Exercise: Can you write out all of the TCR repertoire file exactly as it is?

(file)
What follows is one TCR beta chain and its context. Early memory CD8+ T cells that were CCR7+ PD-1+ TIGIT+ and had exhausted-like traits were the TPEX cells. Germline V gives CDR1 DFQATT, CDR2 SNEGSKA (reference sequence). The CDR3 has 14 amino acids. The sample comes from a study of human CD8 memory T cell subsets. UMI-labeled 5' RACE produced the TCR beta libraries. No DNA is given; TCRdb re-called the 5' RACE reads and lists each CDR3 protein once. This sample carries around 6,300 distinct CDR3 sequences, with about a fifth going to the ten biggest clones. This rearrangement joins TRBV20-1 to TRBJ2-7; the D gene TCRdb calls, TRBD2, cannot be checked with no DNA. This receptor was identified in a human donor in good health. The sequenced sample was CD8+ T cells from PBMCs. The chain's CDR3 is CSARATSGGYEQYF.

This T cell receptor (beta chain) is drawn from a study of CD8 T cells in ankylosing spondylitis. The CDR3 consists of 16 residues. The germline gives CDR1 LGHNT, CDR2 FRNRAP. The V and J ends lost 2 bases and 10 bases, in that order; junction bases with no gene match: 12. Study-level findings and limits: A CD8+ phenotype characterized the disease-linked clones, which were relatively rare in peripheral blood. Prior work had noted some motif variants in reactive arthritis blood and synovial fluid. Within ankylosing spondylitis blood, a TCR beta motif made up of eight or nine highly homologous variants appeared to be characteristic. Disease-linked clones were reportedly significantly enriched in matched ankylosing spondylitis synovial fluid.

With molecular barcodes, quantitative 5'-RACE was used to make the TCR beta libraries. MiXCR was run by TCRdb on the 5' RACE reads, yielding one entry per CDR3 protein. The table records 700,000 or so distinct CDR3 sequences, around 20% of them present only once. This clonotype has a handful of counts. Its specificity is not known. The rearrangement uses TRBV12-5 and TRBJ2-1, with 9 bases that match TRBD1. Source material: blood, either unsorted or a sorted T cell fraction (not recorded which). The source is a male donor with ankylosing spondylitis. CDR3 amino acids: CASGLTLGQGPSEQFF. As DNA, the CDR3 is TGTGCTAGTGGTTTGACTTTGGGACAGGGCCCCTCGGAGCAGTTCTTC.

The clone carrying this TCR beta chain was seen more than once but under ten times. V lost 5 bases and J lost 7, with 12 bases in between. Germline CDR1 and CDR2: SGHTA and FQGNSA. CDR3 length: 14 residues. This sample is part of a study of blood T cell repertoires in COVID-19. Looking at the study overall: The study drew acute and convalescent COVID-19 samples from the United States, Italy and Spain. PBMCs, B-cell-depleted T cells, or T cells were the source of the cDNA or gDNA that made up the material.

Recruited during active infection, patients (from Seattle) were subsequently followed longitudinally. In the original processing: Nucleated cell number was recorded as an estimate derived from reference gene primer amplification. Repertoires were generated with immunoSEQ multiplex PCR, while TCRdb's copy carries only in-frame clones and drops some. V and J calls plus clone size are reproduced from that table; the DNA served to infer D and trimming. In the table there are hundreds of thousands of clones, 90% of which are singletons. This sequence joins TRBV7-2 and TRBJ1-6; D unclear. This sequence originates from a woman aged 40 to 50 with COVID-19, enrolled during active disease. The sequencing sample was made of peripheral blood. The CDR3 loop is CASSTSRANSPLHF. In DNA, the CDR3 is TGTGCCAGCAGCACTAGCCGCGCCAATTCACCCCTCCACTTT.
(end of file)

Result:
What follows is one TCR beta chain and its context. Early memory CD8+ T cells that were CCR7+ PD-1+ TIGIT+ and had exhausted-like traits were the TPEX cells. Germline V gives CDR1 DFQATT, CDR2 SNEGSKA (reference sequence). The CDR3 has 14 amino acids. The sample comes from a study of human CD8 memory T cell subsets. UMI-labeled 5' RACE produced the TCR beta libraries. No DNA is given; TCRdb re-called the 5' RACE reads and lists each CDR3 protein once. This sample carries around 6,300 distinct CDR3 sequences, with about a fifth going to the ten biggest clones. This rearrangement joins TRBV20-1 to TRBJ2-7; the D gene TCRdb calls, TRBD2, cannot be checked with no DNA. This receptor was identified in a human donor in good health. The sequenced sample was CD8+ T cells from PBMCs. The chain's CDR3 is CSARATSGGYEQYF.

This T cell receptor (beta chain) is drawn from a study of CD8 T cells in ankylosing spondylitis. The CDR3 consists of 16 residues. The germline gives CDR1 LGHNT, CDR2 FRNRAP. The V and J ends lost 2 bases and 10 bases, in that order; junction bases with no gene match: 12. Study-level findings and limits: A CD8+ phenotype characterized the disease-linked clones, which were relatively rare in peripheral blood. Prior work had noted some motif variants in reactive arthritis blood and synovial fluid. Within ankylosing spondylitis blood, a TCR beta motif made up of eight or nine highly homologous variants appeared to be characteristic. Disease-linked clones were reportedly significantly enriched in matched ankylosing spondylitis synovial fluid.

With molecular barcodes, quantitative 5'-RACE was used to make the TCR beta libraries. MiXCR was run by TCRdb on the 5' RACE reads, yielding one entry per CDR3 protein. The table records 700,000 or so distinct CDR3 sequences, around 20% of them present only once. This clonotype has a handful of counts. Its specificity is not known. The rearrangement uses TRBV12-5 and TRBJ2-1, with 9 bases that match TRBD1. Source material: blood, either unsorted or a sorted T cell fraction (not recorded which). The source is a male donor with ankylosing spondylitis. CDR3 amino acids: CASGLTLGQGPSEQFF. As DNA, the CDR3 is TGTGCTAGTGGTTTGACTTTGGGACAGGGCCCCTCGGAGCAGTTCTTC.

The clone carrying this TCR beta chain was seen more than once but under ten times. V lost 5 bases and J lost 7, with 12 bases in between. Germline CDR1 and CDR2: SGHTA and FQGNSA. CDR3 length: 14 residues. This sample is part of a study of blood T cell repertoires in COVID-19. Looking at the study overall: The study drew acute and convalescent COVID-19 samples from the United States, Italy and Spain. PBMCs, B-cell-depleted T cells, or T cells were the source of the cDNA or gDNA that made up the material.

Recruited during active infection, patients (from Seattle) were subsequently followed longitudinally. In the original processing: Nucleated cell number was recorded as an estimate derived from reference gene primer amplification. Repertoires were generated with immunoSEQ multiplex PCR, while TCRdb's copy carries only in-frame clones and drops some. V and J calls plus clone size are reproduced from that table; the DNA served to infer D and trimming. In the table there are hundreds of thousands of clones, 90% of which are singletons. This sequence joins TRBV7-2 and TRBJ1-6; D unclear. This sequence originates from a woman aged 40 to 50 with COVID-19, enrolled during active disease. The sequencing sample was made of peripheral blood. The CDR3 loop is CASSTSRANSPLHF. In DNA, the CDR3 is TGTGCCAGCAGCACTAGCCGCGCCAATTCACCCCTCCACTTT.